Peter decided not to answer it. He was still, after all, a rabbit at heart and slightly wary of humans despite himself presently being one. He was more concerned with getting all those words out of his head so he could climb back in bed and enjoy the sheets and try to clear his mind so he could figure out how to get home. He walked to the door to perhaps leave the bedroom, but when he put a hand on the doorknob he became suddenly timid and afraid to open it. He turned around instead, faced the room, and took in his surroundings. The tall bed with its white sheets and four posts in the center of the square room, pushed against a pink-papered wall. A small table on either side of the bed, the one to the right supporting a hefty stack of books. He had never seen books before…and to the left, against the wall with the large windows and gauzy curtains a dark mahogany desk covered in clean paper and ink. He walked over to the bedside table and took a book in his hands, feeling the feathery-light weight of each individual page as he flicked a thumb over the edges of the pages as if this was something he frequently did. He felt the heavy black leather cover and the engraved letters on the spine. He took the book over to the desk, sat in the chair, and somehow—an action beyond his comprehension that he decided not to think too hard about—began to read.
The longer she hopped along the less aware Beatrix became of the things she usually thought about. The words in her head began to jumble and her memories grew hazy. Yet this mental shift did not concern her. Rather, she felt more free somehow, unburdened and careless. Moreover, she began to forget her human self entirely—she was, in a way, becoming Peter. She felt concretely natural hopping behind this stranger rabbit that did not feel like a stranger. Peter’s sister no longer felt like a different species to Beatrix, no longer seemed outsider. Beatrix’s concept that this was all a dream was slowly slipping away. She had flashes now and then of her life before this bizarre event; her big front door, the light from the sun as it set in front of her desk as she drew, tea and biscuits. Yet these things came to her more in images than anything else, and they had a fuzzy gloss over them as if she were looking at them through old, smudged glass.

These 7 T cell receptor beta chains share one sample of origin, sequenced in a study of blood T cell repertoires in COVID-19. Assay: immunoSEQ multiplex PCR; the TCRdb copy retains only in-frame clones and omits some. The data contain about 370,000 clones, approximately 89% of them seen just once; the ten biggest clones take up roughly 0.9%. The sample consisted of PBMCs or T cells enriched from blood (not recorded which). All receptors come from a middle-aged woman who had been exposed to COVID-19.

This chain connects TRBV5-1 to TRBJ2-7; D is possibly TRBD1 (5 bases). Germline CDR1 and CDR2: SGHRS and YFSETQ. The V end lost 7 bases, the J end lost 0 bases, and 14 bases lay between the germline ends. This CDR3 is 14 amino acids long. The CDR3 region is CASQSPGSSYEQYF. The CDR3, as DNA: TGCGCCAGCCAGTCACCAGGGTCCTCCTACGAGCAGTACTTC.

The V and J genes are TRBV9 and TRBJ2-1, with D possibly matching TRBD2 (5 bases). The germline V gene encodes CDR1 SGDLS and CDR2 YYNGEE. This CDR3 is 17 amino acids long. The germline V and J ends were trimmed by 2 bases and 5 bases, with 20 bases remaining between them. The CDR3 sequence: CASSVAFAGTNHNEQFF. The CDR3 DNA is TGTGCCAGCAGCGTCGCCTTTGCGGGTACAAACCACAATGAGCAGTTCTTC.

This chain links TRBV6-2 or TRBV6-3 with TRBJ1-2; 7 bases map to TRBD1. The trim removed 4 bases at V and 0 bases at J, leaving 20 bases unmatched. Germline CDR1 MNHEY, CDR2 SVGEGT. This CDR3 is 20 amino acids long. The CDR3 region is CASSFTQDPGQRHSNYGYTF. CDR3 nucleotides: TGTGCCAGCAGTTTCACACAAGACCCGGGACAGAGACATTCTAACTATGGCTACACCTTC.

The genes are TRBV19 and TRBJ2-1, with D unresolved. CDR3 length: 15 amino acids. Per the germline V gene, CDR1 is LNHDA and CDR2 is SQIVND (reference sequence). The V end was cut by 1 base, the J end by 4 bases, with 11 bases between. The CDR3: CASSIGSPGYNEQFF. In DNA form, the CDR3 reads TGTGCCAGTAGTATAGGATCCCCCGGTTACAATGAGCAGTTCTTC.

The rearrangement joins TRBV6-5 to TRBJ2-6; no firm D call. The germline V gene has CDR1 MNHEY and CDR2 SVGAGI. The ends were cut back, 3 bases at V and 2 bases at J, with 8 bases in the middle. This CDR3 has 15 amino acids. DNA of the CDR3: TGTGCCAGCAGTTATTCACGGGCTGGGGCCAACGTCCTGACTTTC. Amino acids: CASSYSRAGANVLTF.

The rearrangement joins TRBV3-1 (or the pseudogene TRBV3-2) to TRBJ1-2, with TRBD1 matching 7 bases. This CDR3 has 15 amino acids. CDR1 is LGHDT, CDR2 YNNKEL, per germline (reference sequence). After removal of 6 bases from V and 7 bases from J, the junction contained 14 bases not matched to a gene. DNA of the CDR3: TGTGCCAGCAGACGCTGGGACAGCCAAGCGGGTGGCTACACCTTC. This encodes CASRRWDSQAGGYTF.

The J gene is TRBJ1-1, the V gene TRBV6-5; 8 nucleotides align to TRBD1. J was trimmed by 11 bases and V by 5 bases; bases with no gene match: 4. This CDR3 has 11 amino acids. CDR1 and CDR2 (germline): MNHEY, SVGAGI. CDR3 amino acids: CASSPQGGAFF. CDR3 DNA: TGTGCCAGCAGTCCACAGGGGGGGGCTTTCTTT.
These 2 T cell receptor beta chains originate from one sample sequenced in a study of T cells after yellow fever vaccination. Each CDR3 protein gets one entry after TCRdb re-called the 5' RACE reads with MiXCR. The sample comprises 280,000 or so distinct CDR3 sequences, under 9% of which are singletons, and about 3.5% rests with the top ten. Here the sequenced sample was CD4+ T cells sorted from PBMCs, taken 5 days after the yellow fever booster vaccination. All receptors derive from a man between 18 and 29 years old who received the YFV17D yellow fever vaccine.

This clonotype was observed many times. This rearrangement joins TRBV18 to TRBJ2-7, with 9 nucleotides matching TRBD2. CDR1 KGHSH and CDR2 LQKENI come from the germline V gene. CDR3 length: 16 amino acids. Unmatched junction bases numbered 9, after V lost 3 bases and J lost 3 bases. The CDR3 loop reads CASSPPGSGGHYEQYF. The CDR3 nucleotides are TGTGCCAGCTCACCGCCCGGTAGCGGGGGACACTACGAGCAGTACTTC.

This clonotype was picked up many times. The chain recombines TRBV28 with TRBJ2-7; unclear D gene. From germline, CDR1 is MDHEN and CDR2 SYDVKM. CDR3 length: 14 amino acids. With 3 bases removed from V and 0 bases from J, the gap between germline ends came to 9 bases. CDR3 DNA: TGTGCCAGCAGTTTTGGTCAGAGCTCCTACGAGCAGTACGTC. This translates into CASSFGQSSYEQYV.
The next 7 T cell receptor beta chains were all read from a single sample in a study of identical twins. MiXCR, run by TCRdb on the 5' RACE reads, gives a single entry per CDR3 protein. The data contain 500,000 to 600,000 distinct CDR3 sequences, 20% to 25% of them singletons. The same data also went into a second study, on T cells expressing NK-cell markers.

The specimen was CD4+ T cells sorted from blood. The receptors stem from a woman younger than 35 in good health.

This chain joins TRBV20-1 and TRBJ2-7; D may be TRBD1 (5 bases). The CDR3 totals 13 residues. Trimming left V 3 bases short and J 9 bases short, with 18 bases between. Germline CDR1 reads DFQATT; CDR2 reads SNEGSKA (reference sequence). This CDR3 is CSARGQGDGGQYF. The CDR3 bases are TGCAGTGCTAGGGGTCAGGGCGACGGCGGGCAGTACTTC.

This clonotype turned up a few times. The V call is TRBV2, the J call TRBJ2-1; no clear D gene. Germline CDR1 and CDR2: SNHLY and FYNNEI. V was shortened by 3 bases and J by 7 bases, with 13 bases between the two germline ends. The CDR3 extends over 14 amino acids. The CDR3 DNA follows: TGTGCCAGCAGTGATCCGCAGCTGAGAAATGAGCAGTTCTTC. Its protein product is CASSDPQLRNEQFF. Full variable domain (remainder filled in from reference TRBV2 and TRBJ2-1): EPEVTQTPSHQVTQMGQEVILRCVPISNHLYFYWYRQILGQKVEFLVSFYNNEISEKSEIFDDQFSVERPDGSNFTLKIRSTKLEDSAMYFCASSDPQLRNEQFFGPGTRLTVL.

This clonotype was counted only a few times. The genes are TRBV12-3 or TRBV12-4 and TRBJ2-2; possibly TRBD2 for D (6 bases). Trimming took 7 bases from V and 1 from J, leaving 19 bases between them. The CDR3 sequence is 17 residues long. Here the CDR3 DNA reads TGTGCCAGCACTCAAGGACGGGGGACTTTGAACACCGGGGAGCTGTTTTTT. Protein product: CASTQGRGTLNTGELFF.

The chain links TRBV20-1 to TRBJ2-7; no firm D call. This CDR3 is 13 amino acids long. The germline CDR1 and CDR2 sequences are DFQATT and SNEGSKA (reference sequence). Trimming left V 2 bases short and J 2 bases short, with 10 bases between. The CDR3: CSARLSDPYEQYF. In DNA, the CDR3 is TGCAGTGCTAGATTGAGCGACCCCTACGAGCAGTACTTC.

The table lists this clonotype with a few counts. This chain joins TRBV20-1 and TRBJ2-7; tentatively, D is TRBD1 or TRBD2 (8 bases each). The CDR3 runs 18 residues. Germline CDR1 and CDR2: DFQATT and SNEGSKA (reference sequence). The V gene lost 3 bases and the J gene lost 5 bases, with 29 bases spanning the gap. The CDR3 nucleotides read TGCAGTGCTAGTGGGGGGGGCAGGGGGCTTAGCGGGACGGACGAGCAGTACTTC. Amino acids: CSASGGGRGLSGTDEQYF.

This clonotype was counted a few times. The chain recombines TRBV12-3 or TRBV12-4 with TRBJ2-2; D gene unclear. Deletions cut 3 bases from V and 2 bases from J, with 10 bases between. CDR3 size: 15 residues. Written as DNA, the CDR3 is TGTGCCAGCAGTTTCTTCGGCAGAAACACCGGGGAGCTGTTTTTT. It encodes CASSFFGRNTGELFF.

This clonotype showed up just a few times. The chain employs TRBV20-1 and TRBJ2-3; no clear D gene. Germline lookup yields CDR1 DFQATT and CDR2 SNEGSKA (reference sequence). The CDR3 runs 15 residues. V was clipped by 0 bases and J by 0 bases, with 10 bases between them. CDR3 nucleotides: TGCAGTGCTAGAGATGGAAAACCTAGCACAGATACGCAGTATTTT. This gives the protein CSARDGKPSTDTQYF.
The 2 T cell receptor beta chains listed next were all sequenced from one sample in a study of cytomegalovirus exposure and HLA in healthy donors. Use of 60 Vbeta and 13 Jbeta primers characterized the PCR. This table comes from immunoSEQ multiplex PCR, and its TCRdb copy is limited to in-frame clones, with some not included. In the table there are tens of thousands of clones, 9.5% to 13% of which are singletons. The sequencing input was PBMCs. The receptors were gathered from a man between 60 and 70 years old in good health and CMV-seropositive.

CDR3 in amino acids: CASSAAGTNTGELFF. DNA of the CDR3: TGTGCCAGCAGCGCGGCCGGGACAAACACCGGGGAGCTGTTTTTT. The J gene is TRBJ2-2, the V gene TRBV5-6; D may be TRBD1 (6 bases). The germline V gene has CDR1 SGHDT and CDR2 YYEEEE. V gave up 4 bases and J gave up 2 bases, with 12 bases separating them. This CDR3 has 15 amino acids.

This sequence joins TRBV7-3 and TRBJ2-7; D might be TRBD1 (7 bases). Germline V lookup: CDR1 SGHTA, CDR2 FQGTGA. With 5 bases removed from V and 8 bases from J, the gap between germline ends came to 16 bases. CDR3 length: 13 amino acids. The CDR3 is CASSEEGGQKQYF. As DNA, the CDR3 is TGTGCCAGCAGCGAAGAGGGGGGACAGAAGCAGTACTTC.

“Finally,” the sister sighed, stopping so abruptly Beatrix almost slammed into her from behind.
“We’re here,” Beatrix said slowly, making an effort to eliminate the question from her tone. She didn’t want to draw attention to the fact that she was not who this rabbit thought her to be, but she was confused and was having trouble containing it. All she could see was grass and trees and boulders—she realized that she didn’t know where or how rabbits lived.
“Of course we’re here, silly. Come on, then.”